Wednesday, May 22, 2013

A smart post from Felix Salmon

Felix Salmon:

My point here is that technology has a tendency to create its own norms. The classic example is the automobile — a technology which kills more than 30,000 Americans every year. From the 1930s through the 1990s, societal norms about who roads belonged to, and what people should do on them, were turned on their head thanks to the new technology. The dangerous new activity allowed by the new technology became the privileged norm, to the point at which just about all other road-based activity — and roads have been around for thousands of years, remember, since long before the automobile — essentially ceased to exist. Eventually, we reached the point at which elected representatives were happy saying that if a bicyclist gets killed by a car, it’s the bicyclist’s fault for being on the road in the first place
.I think that this is a very interesting point at two levels.  One, is that it does point out that society can change around innovation just as much as innovation can change society.  I think that this will be broadly applicable to innovations like driverless cars that are legal nightmares now, but could easy become the standard with enough adoption.  It's never clear when a technology will win this sort of breakthrough success (the innovation grave-yard is full of such examples).  But it does point out that some classes of argument are less likely to succeed.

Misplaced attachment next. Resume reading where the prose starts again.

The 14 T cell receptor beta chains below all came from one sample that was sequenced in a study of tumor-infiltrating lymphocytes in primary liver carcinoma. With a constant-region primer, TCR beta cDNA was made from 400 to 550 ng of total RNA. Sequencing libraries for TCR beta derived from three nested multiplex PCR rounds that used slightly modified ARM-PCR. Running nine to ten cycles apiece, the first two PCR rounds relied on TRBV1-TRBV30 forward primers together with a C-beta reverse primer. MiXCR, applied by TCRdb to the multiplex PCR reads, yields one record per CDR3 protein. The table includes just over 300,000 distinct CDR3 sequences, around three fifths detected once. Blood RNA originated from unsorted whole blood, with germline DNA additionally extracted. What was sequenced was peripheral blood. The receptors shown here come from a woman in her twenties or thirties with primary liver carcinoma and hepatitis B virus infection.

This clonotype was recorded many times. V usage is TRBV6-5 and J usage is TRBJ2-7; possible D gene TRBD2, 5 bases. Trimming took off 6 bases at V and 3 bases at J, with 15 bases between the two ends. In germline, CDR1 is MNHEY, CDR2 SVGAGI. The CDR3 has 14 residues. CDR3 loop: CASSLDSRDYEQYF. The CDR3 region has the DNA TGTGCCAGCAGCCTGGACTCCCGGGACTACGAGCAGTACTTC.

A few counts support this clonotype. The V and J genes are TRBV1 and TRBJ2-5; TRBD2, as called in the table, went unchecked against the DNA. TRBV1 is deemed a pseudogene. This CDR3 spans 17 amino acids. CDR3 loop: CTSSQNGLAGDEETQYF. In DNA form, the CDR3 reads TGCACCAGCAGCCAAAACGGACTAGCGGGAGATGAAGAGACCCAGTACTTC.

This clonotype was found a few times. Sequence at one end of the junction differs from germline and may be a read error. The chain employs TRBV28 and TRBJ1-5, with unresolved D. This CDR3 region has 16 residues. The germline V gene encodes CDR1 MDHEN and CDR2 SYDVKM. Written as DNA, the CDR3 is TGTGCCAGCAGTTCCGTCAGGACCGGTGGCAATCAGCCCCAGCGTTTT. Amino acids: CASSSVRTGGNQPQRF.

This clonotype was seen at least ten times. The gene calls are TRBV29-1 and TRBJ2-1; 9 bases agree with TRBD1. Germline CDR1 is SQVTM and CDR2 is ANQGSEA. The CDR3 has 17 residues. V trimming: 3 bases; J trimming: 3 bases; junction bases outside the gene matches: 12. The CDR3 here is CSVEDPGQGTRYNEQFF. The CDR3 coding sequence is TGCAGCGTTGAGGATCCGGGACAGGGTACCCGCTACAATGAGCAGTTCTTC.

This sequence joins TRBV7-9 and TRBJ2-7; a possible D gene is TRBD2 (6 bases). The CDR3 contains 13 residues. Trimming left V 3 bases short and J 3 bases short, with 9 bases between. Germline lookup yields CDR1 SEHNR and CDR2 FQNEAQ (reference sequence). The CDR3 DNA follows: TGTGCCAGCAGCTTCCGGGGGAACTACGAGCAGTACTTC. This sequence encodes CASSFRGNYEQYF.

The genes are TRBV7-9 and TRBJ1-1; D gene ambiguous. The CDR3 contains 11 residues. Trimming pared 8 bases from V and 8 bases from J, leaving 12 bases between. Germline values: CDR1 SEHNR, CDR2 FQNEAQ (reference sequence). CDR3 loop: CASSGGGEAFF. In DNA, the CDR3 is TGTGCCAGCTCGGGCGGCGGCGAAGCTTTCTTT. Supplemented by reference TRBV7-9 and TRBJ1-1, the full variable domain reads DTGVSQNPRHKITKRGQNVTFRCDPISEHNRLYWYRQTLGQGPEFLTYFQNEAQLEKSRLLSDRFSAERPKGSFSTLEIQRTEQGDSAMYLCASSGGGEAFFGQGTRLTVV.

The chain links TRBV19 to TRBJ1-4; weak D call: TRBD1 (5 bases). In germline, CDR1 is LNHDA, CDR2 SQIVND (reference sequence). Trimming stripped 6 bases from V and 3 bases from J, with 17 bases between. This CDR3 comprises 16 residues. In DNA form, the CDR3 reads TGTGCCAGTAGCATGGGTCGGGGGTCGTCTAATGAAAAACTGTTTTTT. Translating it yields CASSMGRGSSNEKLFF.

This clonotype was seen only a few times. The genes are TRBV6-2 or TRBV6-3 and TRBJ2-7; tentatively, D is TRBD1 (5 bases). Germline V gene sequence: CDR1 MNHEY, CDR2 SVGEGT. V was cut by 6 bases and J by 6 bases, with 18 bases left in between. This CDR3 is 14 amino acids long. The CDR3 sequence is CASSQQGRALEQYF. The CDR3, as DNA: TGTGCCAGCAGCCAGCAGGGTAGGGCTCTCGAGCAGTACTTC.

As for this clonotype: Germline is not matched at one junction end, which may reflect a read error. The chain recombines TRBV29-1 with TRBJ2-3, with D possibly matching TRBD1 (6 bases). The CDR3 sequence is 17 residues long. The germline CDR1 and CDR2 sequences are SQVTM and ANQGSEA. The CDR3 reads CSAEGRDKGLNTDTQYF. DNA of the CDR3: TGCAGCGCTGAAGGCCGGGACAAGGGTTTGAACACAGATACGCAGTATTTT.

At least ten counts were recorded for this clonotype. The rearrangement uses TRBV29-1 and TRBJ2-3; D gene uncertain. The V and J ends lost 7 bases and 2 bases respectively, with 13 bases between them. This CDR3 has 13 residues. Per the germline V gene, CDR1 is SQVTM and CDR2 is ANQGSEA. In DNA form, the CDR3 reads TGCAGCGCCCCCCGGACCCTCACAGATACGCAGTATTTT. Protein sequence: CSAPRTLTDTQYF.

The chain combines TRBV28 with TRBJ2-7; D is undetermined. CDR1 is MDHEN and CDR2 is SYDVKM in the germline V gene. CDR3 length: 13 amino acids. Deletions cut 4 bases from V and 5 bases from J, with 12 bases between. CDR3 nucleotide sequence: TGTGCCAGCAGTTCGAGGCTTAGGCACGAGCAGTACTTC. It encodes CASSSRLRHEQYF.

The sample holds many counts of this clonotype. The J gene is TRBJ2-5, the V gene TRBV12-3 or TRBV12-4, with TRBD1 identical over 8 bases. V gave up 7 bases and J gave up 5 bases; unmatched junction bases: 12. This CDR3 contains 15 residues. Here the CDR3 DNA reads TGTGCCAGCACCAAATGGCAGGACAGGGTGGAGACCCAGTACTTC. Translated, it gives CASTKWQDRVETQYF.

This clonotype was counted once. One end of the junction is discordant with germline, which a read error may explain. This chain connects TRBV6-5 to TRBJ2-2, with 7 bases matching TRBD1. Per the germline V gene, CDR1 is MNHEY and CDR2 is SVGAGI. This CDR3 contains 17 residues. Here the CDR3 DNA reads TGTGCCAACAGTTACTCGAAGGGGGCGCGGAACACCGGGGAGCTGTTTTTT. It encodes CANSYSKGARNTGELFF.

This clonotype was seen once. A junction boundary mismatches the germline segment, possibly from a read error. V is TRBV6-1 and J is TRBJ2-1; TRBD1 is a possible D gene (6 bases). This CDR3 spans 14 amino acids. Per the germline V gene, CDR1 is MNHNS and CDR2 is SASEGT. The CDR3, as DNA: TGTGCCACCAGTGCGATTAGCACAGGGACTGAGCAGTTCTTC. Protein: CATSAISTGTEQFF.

But the second point is also really salient -- it is often amazing how much we overlook the subsidization of activities are social norms.  We don't see the use of roads for cars and not bicycles as a subsidization of the car.  Heck, I am often annoyed by bicyclists who can't decide what set of rules they are following (when they switch back and forth between being a fellow vehicle and a pedestrian it makes me nervous as I have a life-long goal to never hit a cyclist).  But the roads could just as easily be claimed by walkers, horses, bicycles and so forth in a much easier form of mixed use. 

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